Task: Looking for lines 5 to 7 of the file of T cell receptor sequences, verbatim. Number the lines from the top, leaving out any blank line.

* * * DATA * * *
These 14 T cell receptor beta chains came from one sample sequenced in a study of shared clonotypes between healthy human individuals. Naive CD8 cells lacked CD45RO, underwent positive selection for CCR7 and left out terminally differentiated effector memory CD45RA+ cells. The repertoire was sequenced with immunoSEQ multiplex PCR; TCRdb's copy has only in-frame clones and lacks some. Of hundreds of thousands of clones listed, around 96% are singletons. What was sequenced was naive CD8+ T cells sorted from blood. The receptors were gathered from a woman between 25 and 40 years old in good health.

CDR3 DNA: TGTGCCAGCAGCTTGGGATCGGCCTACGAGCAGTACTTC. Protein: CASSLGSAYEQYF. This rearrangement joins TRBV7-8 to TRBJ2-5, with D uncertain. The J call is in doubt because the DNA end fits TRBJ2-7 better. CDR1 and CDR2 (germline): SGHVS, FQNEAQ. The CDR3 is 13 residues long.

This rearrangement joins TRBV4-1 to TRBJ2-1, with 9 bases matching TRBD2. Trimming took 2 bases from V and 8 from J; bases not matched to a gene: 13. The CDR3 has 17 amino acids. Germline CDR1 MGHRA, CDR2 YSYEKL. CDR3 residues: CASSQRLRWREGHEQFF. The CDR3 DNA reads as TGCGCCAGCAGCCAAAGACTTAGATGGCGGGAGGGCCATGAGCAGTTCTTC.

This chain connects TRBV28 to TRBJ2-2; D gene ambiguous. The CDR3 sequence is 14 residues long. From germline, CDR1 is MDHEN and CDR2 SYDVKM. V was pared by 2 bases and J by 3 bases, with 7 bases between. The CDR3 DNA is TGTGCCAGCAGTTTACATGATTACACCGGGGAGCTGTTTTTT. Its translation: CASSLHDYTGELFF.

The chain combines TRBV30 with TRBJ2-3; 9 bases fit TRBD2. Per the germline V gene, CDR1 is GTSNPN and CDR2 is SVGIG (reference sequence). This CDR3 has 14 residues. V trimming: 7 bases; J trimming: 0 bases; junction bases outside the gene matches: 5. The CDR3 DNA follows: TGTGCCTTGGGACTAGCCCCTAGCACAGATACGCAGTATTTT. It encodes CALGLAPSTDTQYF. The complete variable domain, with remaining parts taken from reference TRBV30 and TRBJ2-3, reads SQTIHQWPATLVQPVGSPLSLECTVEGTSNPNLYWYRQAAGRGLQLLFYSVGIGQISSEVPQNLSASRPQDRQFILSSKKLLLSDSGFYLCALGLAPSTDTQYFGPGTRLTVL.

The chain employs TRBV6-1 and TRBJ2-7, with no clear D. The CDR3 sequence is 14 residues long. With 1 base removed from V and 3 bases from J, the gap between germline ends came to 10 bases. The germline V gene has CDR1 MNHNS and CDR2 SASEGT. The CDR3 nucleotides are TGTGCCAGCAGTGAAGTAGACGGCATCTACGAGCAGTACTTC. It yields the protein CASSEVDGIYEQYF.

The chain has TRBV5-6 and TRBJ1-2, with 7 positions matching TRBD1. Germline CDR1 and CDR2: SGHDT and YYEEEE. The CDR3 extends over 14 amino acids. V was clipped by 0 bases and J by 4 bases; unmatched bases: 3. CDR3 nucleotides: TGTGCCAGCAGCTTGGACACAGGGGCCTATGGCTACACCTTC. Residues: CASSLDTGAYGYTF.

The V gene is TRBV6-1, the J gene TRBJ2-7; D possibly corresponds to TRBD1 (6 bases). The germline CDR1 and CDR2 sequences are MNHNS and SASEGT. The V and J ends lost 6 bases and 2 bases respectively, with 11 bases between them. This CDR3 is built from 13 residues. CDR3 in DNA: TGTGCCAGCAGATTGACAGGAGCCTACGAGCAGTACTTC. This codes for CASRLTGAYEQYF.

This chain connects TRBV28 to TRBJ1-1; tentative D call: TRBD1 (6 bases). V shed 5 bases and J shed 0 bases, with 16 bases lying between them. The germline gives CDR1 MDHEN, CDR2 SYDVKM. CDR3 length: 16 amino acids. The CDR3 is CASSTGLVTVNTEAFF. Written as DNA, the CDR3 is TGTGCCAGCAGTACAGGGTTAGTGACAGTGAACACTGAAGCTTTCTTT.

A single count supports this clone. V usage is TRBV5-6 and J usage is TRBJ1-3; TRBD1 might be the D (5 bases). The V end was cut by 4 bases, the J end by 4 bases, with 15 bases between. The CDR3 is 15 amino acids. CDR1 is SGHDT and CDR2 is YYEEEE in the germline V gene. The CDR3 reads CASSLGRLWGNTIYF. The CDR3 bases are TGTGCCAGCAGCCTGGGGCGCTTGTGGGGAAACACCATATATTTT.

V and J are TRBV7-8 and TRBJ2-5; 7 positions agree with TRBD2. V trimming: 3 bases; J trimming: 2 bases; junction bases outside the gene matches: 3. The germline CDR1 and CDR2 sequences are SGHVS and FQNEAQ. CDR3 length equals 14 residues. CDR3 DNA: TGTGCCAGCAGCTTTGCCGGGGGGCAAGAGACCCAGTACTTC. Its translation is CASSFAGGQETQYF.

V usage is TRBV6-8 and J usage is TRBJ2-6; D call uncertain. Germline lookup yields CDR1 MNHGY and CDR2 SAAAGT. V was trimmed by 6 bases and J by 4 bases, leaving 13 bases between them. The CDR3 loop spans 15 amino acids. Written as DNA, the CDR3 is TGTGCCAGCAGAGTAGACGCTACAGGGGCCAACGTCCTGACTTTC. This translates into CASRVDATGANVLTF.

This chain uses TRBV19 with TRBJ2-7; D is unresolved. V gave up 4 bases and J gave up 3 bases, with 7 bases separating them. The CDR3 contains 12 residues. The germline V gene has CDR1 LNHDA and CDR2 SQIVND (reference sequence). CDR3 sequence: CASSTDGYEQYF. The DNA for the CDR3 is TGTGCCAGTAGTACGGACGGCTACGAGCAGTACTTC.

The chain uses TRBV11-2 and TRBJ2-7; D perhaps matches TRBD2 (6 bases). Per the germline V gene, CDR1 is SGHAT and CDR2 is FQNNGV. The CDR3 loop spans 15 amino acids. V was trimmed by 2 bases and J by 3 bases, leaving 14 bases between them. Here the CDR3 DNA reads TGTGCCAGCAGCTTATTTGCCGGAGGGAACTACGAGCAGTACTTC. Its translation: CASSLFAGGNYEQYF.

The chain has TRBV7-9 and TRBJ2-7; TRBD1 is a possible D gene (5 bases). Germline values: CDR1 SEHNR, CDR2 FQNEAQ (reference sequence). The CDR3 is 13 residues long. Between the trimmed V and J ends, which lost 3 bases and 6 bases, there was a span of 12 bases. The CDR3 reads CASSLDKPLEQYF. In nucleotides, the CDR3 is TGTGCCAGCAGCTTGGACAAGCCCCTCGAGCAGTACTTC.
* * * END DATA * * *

The chain combines TRBV30 with TRBJ2-3; 9 bases fit TRBD2. Per the germline V gene, CDR1 is GTSNPN and CDR2 is SVGIG (reference sequence). This CDR3 has 14 residues. V trimming: 7 bases; J trimming: 0 bases; junction bases outside the gene matches: 5. The CDR3 DNA follows: TGTGCCTTGGGACTAGCCCCTAGCACAGATACGCAGTATTTT. It encodes CALGLAPSTDTQYF. The complete variable domain, with remaining parts taken from reference TRBV30 and TRBJ2-3, reads SQTIHQWPATLVQPVGSPLSLECTVEGTSNPNLYWYRQAAGRGLQLLFYSVGIGQISSEVPQNLSASRPQDRQFILSSKKLLLSDSGFYLCALGLAPSTDTQYFGPGTRLTVL.

The chain employs TRBV6-1 and TRBJ2-7, with no clear D. The CDR3 sequence is 14 residues long. With 1 base removed from V and 3 bases from J, the gap between germline ends came to 10 bases. The germline V gene has CDR1 MNHNS and CDR2 SASEGT. The CDR3 nucleotides are TGTGCCAGCAGTGAAGTAGACGGCATCTACGAGCAGTACTTC. It yields the protein CASSEVDGIYEQYF.

The chain has TRBV5-6 and TRBJ1-2, with 7 positions matching TRBD1. Germline CDR1 and CDR2: SGHDT and YYEEEE. The CDR3 extends over 14 amino acids. V was clipped by 0 bases and J by 4 bases; unmatched bases: 3. CDR3 nucleotides: TGTGCCAGCAGCTTGGACACAGGGGCCTATGGCTACACCTTC. Residues: CASSLDTGAYGYTF.